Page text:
US5441120 *Aug 31, 1994Aug 15, 1995Dresser Industries, Inc.Roller cone rock bit having a sealing system with double elastomer seals
US5513711 *Aug 31, 1994May 7, 1996Williams; Mark E.Sealed and lubricated rotary cone drill bit having improved seal protection
US5513715 *Aug 31, 1994May 7, 1996Dresser Industries, Inc.Flat seal for a roller cone rock bit
US5636700 *Jan 3, 1995Jun 10, 1997Dresser Industries, Inc.Roller cone rock bit having improved cutter gauge face surface compacts and a method of construction
US5709278 *Jan 22, 1996Jan 20, 1998Dresser Industries, Inc.Rotary cone drill bit with contoured inserts and compacts
US5722497 *Mar 21, 1996Mar 3, 1998Dresser Industries, Inc.Roller cone gage surface cutting elements with multiple ultra hard cutting surfaces
US6033117 *Dec 1, 1997Mar 7, 2000Smith International, Inc.Sealed bearing drill bit with dual-seal configuration
US6196339 *Nov 30, 1998Mar 6, 2001Smith International, Inc.Dual-seal drill bit pressure communication system
US6254275Dec 1, 1997Jul 3, 2001Smith International, Inc.Sealed bearing drill bit with dual-seal configuration and fluid-cleaning capability
US6264367Oct 1, 1999Jul 24, 2001Smith International, Inc.Dual-seal drill bit with fluid cleaning capability
US6431293Oct 13, 2000Aug 13, 2002Smith International, Inc.Dual-seal drill bit pressure communication system
US6679342Aug 7, 2002Jan 20, 2004Smith International, Inc.Dual-seal drill bit pressure communication system
US6695079Mar 18, 2002Feb 24, 2004Smith International, Inc.Dual-seal drill bit pressure communication system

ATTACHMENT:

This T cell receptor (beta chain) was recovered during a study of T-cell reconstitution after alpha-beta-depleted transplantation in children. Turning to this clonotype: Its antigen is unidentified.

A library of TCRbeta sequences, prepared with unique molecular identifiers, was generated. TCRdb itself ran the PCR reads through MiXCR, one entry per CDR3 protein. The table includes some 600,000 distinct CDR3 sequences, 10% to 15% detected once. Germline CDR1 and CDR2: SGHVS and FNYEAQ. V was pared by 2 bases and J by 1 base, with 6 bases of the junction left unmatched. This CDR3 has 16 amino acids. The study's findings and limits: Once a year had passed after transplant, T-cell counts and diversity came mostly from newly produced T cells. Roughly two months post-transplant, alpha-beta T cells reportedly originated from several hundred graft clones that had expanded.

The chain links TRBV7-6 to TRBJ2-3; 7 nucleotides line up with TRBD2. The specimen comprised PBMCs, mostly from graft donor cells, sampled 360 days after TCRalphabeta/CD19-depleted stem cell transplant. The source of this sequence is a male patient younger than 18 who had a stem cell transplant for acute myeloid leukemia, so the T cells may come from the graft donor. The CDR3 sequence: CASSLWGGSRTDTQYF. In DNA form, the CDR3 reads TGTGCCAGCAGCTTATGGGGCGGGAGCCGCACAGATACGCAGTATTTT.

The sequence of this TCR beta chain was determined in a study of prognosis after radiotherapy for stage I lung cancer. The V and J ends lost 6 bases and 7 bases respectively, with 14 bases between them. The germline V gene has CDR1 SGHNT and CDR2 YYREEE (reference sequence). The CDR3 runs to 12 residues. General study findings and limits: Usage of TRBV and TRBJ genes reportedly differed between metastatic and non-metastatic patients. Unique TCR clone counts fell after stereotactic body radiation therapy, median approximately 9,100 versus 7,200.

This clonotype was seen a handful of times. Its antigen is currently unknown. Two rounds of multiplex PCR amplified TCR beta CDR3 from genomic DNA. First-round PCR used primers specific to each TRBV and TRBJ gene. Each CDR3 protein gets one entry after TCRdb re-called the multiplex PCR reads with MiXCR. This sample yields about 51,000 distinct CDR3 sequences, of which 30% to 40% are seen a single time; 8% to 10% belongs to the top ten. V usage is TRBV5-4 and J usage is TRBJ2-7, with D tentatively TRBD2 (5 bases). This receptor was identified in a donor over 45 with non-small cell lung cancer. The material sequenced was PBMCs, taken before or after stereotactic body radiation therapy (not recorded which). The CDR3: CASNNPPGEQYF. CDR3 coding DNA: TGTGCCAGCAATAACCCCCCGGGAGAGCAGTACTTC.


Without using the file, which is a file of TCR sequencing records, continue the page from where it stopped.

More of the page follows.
US7036613Sep 12, 2003May 2, 2006Reedhycalog, L.P.Lip seal for roller cone drill bit
US7044242 *Apr 26, 2002May 16, 2006Halliburton Energy Services, Inc.Roller cone bits with reduced packing
US7066286Mar 25, 2004Jun 27, 2006Baker Hughes IncorporatedGage surface scraper
US7066287Feb 17, 2004Jun 27, 2006Baker Hughes IncorporatedMud debris diverter for earth-boring bit
US7306061Feb 17, 2005Dec 11, 2007Baker Hughes IncorporatedMud diverter for earth-boring bit
US20030042049 *Apr 26, 2002Mar 6, 2003Halliburton Energy Services, Inc.Roller cone bits with reduced packing
US20050056462 *Sep 12, 2003Mar 17, 2005Burr Bruce H.Lip seal for roller cone drill bit
US20050178588 *Feb 17, 2004Aug 18, 2005Lin Chih C.Mud debris diverter for earth-boring bit
US20050178589 *Feb 17, 2005Aug 18, 2005Baker Hughes IncorporatedMud diverter for earth-boring bit
US20050211474 *Mar 25, 2004Sep 29, 2005Nguyen Don QGage surface scraper
US20060113116 *Jan 12, 2006Jun 1, 2006Halliburton Energy Services, Inc.Roller cone bits with reduced packing
US20070193781 *Feb 21, 2007Aug 23, 2007Blackman Mark PRoller Cone Drill Bit With Debris Flow Paths Through Associated Support Arms
EP0476505A2 *Sep 11, 1991Mar 25, 1992Smith International, Inc.Shale diverting means for a sealed bearing drill bit
WO2005080741A1 *Feb 10, 2005Sep 1, 2005Baker Hughes IncorporatedMud debris diverter for earth-boring bit
Classifications
U.S. Classification175/313, 175/339
International ClassificationE21B10/22, E21B12/06, E21B10/24
Cooperative ClassificationE21B12/06, E21B10/22
European ClassificationE21B10/22, E21B12/06
Legal Events
DateCodeEventDescription
Nov 28, 1983ASAssignment
Owner name: HUGHES TOOL COMPANY, P.O. BOX 2539, HOUSTON, TX. 7
Free format text: ASSIGNMENT OF ASSIGNORS INTEREST.;ASSIGNORS:DOLEZAL, GEORGE E.;KELLY, JOSEPH L. JR.;REEL/FRAME:004235/0296
Effective date: 19831121
May 15, 1984ASAssignment
Owner name: HUGHES TOOL COMPANY - USA A CORP OF DE
Free format text: ASSIGNMENT OF ASSIGNORS INTEREST. SUBJECT TO LICENSE RECITED;ASSIGNOR:HUGHES TOOL COMPANY;REEL/FRAME:004269/0060
Effective date: 19840330
Nov 2, 1988ASAssignment
Owner name: HUGHES TOOL COMPANY
Free format text: CHANGE OF NAME;ASSIGNOR:HUGHES TOOL COMPANY-USA, A CORP. OF DE;REEL/FRAME:005169/0319
Effective date: 19881006
Dec 6, 1988REMIMaintenance fee reminder mailed
Jan 23, 1989SULPSurcharge for late payment
Jan 23, 1989FPAYFee payment
Year of fee payment: 4
May 9, 1993LAPSLapse for failure to pay maintenance fees
Jul 27, 1993FPExpired due to failure to pay maintenance fee
Effective date: 19930509